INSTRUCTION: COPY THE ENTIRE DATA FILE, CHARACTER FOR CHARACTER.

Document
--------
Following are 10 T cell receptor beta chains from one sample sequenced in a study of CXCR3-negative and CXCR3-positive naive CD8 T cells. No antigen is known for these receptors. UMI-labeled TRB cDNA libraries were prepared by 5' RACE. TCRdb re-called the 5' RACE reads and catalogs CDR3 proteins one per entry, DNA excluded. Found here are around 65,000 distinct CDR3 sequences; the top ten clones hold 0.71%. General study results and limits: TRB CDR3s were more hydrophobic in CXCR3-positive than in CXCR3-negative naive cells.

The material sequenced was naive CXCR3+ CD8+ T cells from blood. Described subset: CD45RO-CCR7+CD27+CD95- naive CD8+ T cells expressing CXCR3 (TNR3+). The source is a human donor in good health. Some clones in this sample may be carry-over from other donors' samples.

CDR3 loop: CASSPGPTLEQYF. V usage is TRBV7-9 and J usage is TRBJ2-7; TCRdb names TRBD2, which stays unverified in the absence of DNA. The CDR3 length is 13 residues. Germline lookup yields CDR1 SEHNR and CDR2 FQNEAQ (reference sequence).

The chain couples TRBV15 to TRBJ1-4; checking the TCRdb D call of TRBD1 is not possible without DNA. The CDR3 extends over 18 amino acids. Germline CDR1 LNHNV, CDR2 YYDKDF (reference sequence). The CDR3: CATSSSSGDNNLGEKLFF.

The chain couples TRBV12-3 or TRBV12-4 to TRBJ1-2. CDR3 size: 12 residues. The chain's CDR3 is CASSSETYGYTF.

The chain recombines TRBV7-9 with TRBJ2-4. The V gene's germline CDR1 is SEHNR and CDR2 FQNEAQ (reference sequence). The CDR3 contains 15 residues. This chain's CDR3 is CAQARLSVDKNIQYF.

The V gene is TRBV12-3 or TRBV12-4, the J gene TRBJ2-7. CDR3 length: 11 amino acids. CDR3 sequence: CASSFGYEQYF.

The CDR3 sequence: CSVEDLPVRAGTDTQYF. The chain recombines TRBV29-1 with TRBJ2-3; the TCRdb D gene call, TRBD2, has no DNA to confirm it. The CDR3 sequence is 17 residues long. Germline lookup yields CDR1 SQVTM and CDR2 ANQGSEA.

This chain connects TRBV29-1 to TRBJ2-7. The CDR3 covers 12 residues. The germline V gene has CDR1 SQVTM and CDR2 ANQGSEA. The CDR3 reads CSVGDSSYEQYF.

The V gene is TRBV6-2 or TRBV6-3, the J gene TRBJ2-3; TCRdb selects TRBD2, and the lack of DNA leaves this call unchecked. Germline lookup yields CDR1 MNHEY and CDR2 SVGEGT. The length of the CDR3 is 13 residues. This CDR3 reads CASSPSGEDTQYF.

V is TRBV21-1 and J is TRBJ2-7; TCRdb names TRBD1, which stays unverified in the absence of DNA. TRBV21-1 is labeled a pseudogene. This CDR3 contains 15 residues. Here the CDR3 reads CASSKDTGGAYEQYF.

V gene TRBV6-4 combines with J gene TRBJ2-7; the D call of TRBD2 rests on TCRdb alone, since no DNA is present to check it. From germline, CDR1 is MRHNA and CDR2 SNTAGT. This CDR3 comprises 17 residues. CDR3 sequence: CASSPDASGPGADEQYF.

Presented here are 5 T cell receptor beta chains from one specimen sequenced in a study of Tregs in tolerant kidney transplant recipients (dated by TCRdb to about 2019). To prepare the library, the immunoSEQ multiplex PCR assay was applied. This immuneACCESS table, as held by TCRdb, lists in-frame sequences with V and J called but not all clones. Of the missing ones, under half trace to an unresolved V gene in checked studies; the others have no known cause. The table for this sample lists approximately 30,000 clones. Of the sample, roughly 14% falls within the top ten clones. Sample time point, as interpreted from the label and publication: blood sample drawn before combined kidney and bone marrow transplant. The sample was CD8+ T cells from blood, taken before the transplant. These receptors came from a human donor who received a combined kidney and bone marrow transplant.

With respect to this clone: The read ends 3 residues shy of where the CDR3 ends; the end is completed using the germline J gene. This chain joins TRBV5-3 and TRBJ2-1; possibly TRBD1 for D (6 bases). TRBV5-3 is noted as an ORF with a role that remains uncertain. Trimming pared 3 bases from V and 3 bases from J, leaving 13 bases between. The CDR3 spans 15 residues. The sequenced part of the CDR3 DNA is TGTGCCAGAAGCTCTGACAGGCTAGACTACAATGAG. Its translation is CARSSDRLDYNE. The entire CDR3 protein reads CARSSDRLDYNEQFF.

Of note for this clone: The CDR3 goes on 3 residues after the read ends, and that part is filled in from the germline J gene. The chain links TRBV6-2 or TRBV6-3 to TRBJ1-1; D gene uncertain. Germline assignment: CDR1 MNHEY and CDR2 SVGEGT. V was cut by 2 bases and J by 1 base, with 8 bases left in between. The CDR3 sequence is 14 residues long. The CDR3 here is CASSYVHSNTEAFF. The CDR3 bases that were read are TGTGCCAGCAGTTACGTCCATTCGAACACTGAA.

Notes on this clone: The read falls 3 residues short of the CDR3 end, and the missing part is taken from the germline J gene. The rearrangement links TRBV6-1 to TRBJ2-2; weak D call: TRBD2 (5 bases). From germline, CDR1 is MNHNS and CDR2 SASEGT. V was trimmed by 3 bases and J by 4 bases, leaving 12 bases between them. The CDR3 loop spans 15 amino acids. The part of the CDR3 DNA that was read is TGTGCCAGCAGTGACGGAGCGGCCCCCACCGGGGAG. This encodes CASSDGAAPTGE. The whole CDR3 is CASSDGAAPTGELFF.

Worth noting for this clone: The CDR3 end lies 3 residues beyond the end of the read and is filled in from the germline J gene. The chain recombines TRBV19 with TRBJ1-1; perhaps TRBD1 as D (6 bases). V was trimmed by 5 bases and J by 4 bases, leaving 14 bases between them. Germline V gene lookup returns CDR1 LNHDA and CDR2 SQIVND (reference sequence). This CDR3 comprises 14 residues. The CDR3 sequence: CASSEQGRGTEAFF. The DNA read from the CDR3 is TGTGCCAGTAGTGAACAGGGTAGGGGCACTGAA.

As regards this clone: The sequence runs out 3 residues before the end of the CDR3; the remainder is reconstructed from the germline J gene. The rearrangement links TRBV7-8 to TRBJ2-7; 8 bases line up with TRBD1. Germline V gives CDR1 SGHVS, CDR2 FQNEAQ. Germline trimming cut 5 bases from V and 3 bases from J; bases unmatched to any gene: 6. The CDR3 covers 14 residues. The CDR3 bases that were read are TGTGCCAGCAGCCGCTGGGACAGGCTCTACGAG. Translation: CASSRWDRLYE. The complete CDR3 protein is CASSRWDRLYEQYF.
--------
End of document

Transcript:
Following are 10 T cell receptor beta chains from one sample sequenced in a study of CXCR3-negative and CXCR3-positive naive CD8 T cells. No antigen is known for these receptors. UMI-labeled TRB cDNA libraries were prepared by 5' RACE. TCRdb re-called the 5' RACE reads and catalogs CDR3 proteins one per entry, DNA excluded. Found here are around 65,000 distinct CDR3 sequences; the top ten clones hold 0.71%. General study results and limits: TRB CDR3s were more hydrophobic in CXCR3-positive than in CXCR3-negative naive cells.

The material sequenced was naive CXCR3+ CD8+ T cells from blood. Described subset: CD45RO-CCR7+CD27+CD95- naive CD8+ T cells expressing CXCR3 (TNR3+). The source is a human donor in good health. Some clones in this sample may be carry-over from other donors' samples.

CDR3 loop: CASSPGPTLEQYF. V usage is TRBV7-9 and J usage is TRBJ2-7; TCRdb names TRBD2, which stays unverified in the absence of DNA. The CDR3 length is 13 residues. Germline lookup yields CDR1 SEHNR and CDR2 FQNEAQ (reference sequence).

The chain couples TRBV15 to TRBJ1-4; checking the TCRdb D call of TRBD1 is not possible without DNA. The CDR3 extends over 18 amino acids. Germline CDR1 LNHNV, CDR2 YYDKDF (reference sequence). The CDR3: CATSSSSGDNNLGEKLFF.

The chain couples TRBV12-3 or TRBV12-4 to TRBJ1-2. CDR3 size: 12 residues. The chain's CDR3 is CASSSETYGYTF.

The chain recombines TRBV7-9 with TRBJ2-4. The V gene's germline CDR1 is SEHNR and CDR2 FQNEAQ (reference sequence). The CDR3 contains 15 residues. This chain's CDR3 is CAQARLSVDKNIQYF.

The V gene is TRBV12-3 or TRBV12-4, the J gene TRBJ2-7. CDR3 length: 11 amino acids. CDR3 sequence: CASSFGYEQYF.

The CDR3 sequence: CSVEDLPVRAGTDTQYF. The chain recombines TRBV29-1 with TRBJ2-3; the TCRdb D gene call, TRBD2, has no DNA to confirm it. The CDR3 sequence is 17 residues long. Germline lookup yields CDR1 SQVTM and CDR2 ANQGSEA.

This chain connects TRBV29-1 to TRBJ2-7. The CDR3 covers 12 residues. The germline V gene has CDR1 SQVTM and CDR2 ANQGSEA. The CDR3 reads CSVGDSSYEQYF.

The V gene is TRBV6-2 or TRBV6-3, the J gene TRBJ2-3; TCRdb selects TRBD2, and the lack of DNA leaves this call unchecked. Germline lookup yields CDR1 MNHEY and CDR2 SVGEGT. The length of the CDR3 is 13 residues. This CDR3 reads CASSPSGEDTQYF.

V is TRBV21-1 and J is TRBJ2-7; TCRdb names TRBD1, which stays unverified in the absence of DNA. TRBV21-1 is labeled a pseudogene. This CDR3 contains 15 residues. Here the CDR3 reads CASSKDTGGAYEQYF.

V gene TRBV6-4 combines with J gene TRBJ2-7; the D call of TRBD2 rests on TCRdb alone, since no DNA is present to check it. From germline, CDR1 is MRHNA and CDR2 SNTAGT. This CDR3 comprises 17 residues. CDR3 sequence: CASSPDASGPGADEQYF.

Presented here are 5 T cell receptor beta chains from one specimen sequenced in a study of Tregs in tolerant kidney transplant recipients (dated by TCRdb to about 2019). To prepare the library, the immunoSEQ multiplex PCR assay was applied. This immuneACCESS table, as held by TCRdb, lists in-frame sequences with V and J called but not all clones. Of the missing ones, under half trace to an unresolved V gene in checked studies; the others have no known cause. The table for this sample lists approximately 30,000 clones. Of the sample, roughly 14% falls within the top ten clones. Sample time point, as interpreted from the label and publication: blood sample drawn before combined kidney and bone marrow transplant. The sample was CD8+ T cells from blood, taken before the transplant. These receptors came from a human donor who received a combined kidney and bone marrow transplant.

With respect to this clone: The read ends 3 residues shy of where the CDR3 ends; the end is completed using the germline J gene. This chain joins TRBV5-3 and TRBJ2-1; possibly TRBD1 for D (6 bases). TRBV5-3 is noted as an ORF with a role that remains uncertain. Trimming pared 3 bases from V and 3 bases from J, leaving 13 bases between. The CDR3 spans 15 residues. The sequenced part of the CDR3 DNA is TGTGCCAGAAGCTCTGACAGGCTAGACTACAATGAG. Its translation is CARSSDRLDYNE. The entire CDR3 protein reads CARSSDRLDYNEQFF.

Of note for this clone: The CDR3 goes on 3 residues after the read ends, and that part is filled in from the germline J gene. The chain links TRBV6-2 or TRBV6-3 to TRBJ1-1; D gene uncertain. Germline assignment: CDR1 MNHEY and CDR2 SVGEGT. V was cut by 2 bases and J by 1 base, with 8 bases left in between. The CDR3 sequence is 14 residues long. The CDR3 here is CASSYVHSNTEAFF. The CDR3 bases that were read are TGTGCCAGCAGTTACGTCCATTCGAACACTGAA.

Notes on this clone: The read falls 3 residues short of the CDR3 end, and the missing part is taken from the germline J gene. The rearrangement links TRBV6-1 to TRBJ2-2; weak D call: TRBD2 (5 bases). From germline, CDR1 is MNHNS and CDR2 SASEGT. V was trimmed by 3 bases and J by 4 bases, leaving 12 bases between them. The CDR3 loop spans 15 amino acids. The part of the CDR3 DNA that was read is TGTGCCAGCAGTGACGGAGCGGCCCCCACCGGGGAG. This encodes CASSDGAAPTGE. The whole CDR3 is CASSDGAAPTGELFF.

Worth noting for this clone: The CDR3 end lies 3 residues beyond the end of the read and is filled in from the germline J gene. The chain recombines TRBV19 with TRBJ1-1; perhaps TRBD1 as D (6 bases). V was trimmed by 5 bases and J by 4 bases, leaving 14 bases between them. Germline V gene lookup returns CDR1 LNHDA and CDR2 SQIVND (reference sequence). This CDR3 comprises 14 residues. The CDR3 sequence: CASSEQGRGTEAFF. The DNA read from the CDR3 is TGTGCCAGTAGTGAACAGGGTAGGGGCACTGAA.

As regards this clone: The sequence runs out 3 residues before the end of the CDR3; the remainder is reconstructed from the germline J gene. The rearrangement links TRBV7-8 to TRBJ2-7; 8 bases line up with TRBD1. Germline V gives CDR1 SGHVS, CDR2 FQNEAQ. Germline trimming cut 5 bases from V and 3 bases from J; bases unmatched to any gene: 6. The CDR3 covers 14 residues. The CDR3 bases that were read are TGTGCCAGCAGCCGCTGGGACAGGCTCTACGAG. Translation: CASSRWDRLYE. The complete CDR3 protein is CASSRWDRLYEQYF.